Of course! Permitting gay marriage means fathers will marry sons, mothers will marry daughters, sisters and brothers will marry one another (sisters to sisters, brothers to brothers, I mean - heterosexual sibling marriage would just be gross).

This argument of his, of course, assumes the only reason fathers and daughters and mothers and sons aren't currently marrying is because they're afraid of what they might reproduce. That we all have the natural desire to commit incest but dutifully refrain, and that, because gays can't reproduce and have no real reason to stop themselves, they will commit rampant incest.

Schulman not only neglects to address the parents who, even without gay marriage on the books, molest and rape their own children, but he ignores the cultural understanding our society has been conditioned to experience, and that is that you don't have romantic feelings for family. While, scientifically, it might very well be that inbreeding produces substandard offspring, but psychologically and emotionally, we just know it's icky and we don't do it. You don't have to be heterosexual to feel familial toward family. But, what a strange thing for him to say.

The next argument he makes leaves me confused, because I don't see the ... rather, his...logic.

Third, marriage changes the nature of sexual relations between a man and a woman. Sexual intercourse between a married couple is licit; sexual intercourse before marriage, or adulterous sex during marriage, is not...the illicit or licit nature of heterosexual copulation is transmitted to the child, who is deemed legitimate or illegitimate based on the metaphysical category of its parents' coition.


"Now to live in such a system, in which sexual intercourse can be illicit, is a great nuisance. Many of us feel that licit sexuality loses, moreover, a bit of its oomph. Gay lovers live merrily free of this system. Can we imagine Frank's family and friends warning him that "If Joe were serious, he would put a ring on your finger"? Do we ask Vera to stop stringing Sally along? Gay sexual practice is not sortable into these categories--licit-if-married but illicit-if-not (children adopted by a gay man or hygienically conceived by a lesbian mom can never be regarded as illegitimate). Neither does gay copulation become in any way more permissible, more noble after marriage. It is a scandal that homosexual intercourse should ever have been illegal, but having become legal, there remains no extra sanction--the kind which fathers with shotguns enforce upon heterosexual lovers."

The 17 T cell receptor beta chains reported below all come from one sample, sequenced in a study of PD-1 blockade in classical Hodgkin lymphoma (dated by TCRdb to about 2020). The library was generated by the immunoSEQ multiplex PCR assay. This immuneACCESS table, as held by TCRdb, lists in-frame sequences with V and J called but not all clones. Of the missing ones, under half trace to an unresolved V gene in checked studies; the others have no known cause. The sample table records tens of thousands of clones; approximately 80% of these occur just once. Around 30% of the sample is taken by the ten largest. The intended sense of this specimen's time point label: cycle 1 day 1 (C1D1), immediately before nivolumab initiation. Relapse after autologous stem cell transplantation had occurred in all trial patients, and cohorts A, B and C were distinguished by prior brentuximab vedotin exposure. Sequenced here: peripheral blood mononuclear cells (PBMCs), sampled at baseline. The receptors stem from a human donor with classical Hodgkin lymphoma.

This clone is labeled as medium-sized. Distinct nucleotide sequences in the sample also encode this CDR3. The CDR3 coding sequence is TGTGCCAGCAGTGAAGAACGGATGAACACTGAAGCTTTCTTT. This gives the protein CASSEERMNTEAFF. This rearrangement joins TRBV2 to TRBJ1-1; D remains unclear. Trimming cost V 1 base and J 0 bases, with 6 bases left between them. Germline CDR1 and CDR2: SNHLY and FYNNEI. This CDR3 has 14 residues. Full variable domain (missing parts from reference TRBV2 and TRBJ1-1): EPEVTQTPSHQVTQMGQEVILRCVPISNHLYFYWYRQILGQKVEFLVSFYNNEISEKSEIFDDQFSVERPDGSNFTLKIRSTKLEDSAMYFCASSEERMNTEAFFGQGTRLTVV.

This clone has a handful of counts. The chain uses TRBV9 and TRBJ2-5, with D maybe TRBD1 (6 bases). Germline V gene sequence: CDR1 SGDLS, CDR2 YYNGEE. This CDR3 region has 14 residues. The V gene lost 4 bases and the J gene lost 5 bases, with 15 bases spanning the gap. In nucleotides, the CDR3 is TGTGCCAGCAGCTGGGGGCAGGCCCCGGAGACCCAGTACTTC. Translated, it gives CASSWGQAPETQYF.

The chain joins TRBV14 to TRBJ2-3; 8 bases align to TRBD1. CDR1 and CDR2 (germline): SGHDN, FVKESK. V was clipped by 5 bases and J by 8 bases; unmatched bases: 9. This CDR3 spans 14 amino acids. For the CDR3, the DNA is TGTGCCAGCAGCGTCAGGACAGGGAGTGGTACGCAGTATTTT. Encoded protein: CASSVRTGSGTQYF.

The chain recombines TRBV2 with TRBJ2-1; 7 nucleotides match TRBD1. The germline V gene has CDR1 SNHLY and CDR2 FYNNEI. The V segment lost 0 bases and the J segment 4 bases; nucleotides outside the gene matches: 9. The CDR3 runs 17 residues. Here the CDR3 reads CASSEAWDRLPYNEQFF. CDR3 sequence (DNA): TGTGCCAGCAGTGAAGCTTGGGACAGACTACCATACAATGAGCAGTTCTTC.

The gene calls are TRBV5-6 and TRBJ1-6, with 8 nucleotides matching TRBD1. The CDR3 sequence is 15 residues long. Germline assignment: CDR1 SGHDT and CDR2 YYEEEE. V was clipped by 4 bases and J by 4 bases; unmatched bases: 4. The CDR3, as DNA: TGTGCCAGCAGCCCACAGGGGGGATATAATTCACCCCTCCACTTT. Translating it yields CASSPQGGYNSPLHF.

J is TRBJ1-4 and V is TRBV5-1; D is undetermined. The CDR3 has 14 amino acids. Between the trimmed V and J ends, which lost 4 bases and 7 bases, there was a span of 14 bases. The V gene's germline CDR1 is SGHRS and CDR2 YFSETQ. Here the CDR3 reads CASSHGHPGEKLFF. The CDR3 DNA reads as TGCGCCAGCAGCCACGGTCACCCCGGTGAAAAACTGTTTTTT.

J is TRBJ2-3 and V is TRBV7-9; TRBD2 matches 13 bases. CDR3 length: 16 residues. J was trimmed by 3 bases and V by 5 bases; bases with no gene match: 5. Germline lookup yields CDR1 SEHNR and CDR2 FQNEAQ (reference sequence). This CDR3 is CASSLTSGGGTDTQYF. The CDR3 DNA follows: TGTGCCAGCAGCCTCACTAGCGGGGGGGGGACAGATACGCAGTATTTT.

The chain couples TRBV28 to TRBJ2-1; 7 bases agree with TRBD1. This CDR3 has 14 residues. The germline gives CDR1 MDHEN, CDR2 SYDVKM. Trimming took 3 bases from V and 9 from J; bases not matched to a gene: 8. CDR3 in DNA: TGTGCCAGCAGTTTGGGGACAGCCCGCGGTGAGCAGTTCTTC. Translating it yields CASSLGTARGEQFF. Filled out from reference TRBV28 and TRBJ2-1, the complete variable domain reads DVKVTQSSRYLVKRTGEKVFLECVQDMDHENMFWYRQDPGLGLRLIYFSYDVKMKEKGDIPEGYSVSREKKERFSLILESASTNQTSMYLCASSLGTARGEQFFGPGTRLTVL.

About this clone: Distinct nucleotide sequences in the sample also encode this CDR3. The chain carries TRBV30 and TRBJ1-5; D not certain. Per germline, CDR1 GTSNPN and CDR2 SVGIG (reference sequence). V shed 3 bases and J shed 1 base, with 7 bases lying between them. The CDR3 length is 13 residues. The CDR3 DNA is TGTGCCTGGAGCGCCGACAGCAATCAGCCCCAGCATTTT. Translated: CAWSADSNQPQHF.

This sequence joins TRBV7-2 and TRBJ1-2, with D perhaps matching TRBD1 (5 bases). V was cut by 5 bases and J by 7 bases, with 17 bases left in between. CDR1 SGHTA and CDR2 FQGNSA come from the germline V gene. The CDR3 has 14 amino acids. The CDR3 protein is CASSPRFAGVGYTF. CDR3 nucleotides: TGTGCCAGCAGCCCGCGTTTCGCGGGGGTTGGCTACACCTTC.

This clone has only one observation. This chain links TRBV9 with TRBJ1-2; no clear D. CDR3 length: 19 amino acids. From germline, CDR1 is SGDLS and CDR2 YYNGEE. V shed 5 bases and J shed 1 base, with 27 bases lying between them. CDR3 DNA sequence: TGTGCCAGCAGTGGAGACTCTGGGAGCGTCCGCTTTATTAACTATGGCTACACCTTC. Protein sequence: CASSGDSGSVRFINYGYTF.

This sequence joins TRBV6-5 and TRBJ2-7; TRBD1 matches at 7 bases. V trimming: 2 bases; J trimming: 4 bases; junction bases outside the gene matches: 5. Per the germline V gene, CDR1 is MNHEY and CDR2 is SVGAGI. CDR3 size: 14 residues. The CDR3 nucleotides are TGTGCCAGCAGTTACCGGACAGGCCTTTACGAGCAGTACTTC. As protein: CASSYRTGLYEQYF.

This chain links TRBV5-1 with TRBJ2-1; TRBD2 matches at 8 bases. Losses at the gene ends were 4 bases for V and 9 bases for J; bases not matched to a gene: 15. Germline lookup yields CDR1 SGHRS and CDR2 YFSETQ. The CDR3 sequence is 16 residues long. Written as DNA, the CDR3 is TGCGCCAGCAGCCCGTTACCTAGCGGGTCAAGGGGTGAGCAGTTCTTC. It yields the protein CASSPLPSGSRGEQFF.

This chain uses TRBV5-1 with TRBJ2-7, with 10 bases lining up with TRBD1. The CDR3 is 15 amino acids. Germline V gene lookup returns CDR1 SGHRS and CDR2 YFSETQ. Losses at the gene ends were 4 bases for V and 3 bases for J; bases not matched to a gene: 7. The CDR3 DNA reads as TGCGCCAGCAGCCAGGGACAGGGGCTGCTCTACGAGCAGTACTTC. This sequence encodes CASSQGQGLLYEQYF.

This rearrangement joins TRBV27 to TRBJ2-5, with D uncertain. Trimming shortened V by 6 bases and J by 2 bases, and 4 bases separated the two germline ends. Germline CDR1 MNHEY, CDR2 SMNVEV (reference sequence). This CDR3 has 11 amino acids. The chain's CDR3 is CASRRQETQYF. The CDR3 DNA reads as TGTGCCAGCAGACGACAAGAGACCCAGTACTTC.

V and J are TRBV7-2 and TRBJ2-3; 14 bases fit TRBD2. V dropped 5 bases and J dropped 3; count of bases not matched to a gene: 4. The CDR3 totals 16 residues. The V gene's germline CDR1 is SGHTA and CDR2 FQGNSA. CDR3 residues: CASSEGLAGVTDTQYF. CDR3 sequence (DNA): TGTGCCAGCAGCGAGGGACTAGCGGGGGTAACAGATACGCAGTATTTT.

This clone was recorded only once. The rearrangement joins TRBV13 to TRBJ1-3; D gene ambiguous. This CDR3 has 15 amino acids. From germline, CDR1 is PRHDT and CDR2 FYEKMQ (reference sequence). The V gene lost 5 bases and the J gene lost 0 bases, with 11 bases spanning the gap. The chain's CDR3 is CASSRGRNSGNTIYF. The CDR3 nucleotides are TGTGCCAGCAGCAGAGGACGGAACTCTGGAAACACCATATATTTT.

(that last bit is in quotes because it won't bold here, for some reason. But it's Schulman's.)

So, if I'm reading this right, it's very important to be able to categorize the nature of sexual relationships, to apply all relationship cliches to all people equally, and that fathers have someone's vagina and uterus to protect with a shotgun. Oh - we're also to take for granted that gay intercourse is impermissible. Got it.

Fourth, marriage defines the end of childhood, sets a boundary between generations within the same family and between families, and establishes the rules in any given society for crossing those boundaries. Even in modern romantic marriages, a groom becomes the hunting or business partner of his father-in-law and a member of his clubs; a bride becomes an ally of her mother-in-law in controlling her husband.

I'd hate to be in this guy's marriage--makes me wonder what it is about it he's so bent on "protecting." I see nothing here but unflattering stereotyping of heterosexual marriage. But I'm grateful to him for this; he's reminded me to find out when the season premier of "Mad Men" will be on.

A wedding between same-sex lovers does not create the fact (or even the feeling) of kinship between a man and his husband's family; a woman and her wife's kin. It will be nothing like the new kinship structure that a marriage imposes willy-nilly on two families who would otherwise loathe each other.

He doesn't really answer why he believes this to be so, unless the assumption is that, once married, the male-male, female-female in-laws will bond doing their womanly and manly things. As a thrice married woman who knows many other married women, I can assure you that, while it may happen in many marriages, it certainly does not happen in most of them. The possession of a particular reproductive organ does not lead to the automatic bonding with others possessing like organs.